This project reconstructed the interchange at I-29 and County Road K-25, along with its entrance and exit ramps. It also included a new bridge near the City of Salix.
The new interchange design:
The original I-29/K-25 interchange was built between 1958 and 1960. Its design included a four-span, 215-feet long bridge to carry K-25 over I-29. A 15-foot deep over-excavation of the existing soils and replacement with sand was planned at each abutment. Problems during construction due to very soft soils resulted in a change to the bridge design. The 4-span bridge became an 18-span, 734-foot long bridge.
In 2012, a bridge replacement concept study was performed. The original bridge had surpassed its design life with low vertical clearance and outdated interchange geometry and ramp terminal sections. Two, four, and eight-span bridges were evaluated. Goals of the study were to:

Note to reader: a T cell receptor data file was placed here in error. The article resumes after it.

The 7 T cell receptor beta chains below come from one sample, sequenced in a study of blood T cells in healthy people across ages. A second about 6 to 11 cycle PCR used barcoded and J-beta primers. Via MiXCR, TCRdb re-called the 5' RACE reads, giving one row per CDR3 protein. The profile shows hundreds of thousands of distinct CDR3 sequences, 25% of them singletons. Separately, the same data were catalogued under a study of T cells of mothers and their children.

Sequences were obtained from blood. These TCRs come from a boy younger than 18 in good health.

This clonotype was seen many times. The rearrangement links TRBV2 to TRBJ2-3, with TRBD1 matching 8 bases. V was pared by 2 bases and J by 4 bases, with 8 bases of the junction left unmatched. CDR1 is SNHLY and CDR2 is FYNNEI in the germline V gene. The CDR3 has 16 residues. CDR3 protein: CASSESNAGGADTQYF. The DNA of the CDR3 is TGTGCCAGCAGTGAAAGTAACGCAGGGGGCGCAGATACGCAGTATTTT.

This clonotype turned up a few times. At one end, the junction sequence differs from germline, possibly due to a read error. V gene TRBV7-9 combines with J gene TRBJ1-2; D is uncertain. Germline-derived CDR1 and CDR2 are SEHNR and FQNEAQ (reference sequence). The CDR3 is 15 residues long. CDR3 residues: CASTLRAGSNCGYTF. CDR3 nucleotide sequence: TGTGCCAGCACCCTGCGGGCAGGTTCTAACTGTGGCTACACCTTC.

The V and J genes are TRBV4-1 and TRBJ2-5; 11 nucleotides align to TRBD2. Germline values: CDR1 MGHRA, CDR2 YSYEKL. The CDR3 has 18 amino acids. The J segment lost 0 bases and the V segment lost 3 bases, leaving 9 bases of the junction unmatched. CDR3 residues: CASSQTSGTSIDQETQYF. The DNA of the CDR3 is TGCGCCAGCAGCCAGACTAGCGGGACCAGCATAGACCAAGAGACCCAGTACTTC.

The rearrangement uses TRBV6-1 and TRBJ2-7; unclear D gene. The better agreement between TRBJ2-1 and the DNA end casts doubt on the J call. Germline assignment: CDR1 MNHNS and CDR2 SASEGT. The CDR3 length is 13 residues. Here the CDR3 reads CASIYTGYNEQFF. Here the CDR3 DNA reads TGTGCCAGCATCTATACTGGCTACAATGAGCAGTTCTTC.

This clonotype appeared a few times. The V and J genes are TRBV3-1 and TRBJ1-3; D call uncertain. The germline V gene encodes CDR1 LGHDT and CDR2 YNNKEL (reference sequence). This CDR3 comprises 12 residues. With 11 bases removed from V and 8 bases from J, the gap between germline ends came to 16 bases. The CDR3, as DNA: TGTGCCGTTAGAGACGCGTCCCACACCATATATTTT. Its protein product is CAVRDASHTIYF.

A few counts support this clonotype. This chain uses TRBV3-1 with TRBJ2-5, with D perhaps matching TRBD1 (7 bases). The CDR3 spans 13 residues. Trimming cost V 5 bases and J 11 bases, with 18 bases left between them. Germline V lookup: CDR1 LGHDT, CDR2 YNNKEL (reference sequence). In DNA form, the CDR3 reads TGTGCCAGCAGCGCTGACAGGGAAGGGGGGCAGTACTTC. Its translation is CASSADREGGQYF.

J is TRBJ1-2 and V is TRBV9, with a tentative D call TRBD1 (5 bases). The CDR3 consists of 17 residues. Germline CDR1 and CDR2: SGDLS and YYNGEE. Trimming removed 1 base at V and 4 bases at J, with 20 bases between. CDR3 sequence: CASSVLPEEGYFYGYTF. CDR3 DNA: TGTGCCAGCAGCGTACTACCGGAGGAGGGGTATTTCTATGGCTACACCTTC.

Preliminary cost estimates indicated an 8-span bridge with an increased interchange footprint would have the lowest cost. However, a 4-span bridge, utilizing EPS fill with an interchange footprint within the existing ROW was selected; the cost of expanded polystyrene (EPS) fill was balanced with the bridge length to maximize economy and maintain required interchange sight distances.
Project design and construction considerations included:
The new continuous welded plate girder bridge is 403-feet long by 40-feet wide.
It’s the first in the state of Iowa to utilize A1010 stainless structural steel girders and the first in the country to utilize A1010 structural steel in continuous girders.
The two southernmost girders are fabricated from A1010 structural steel while the remaining four girders are fabricated from A709 grade 50 weathering steel.
Shuck-Britson developed the design, material, and fabrication specifications for the A1010 steel, coordinating with the Iowa DOT and leading steel producers and fabricators nationwide.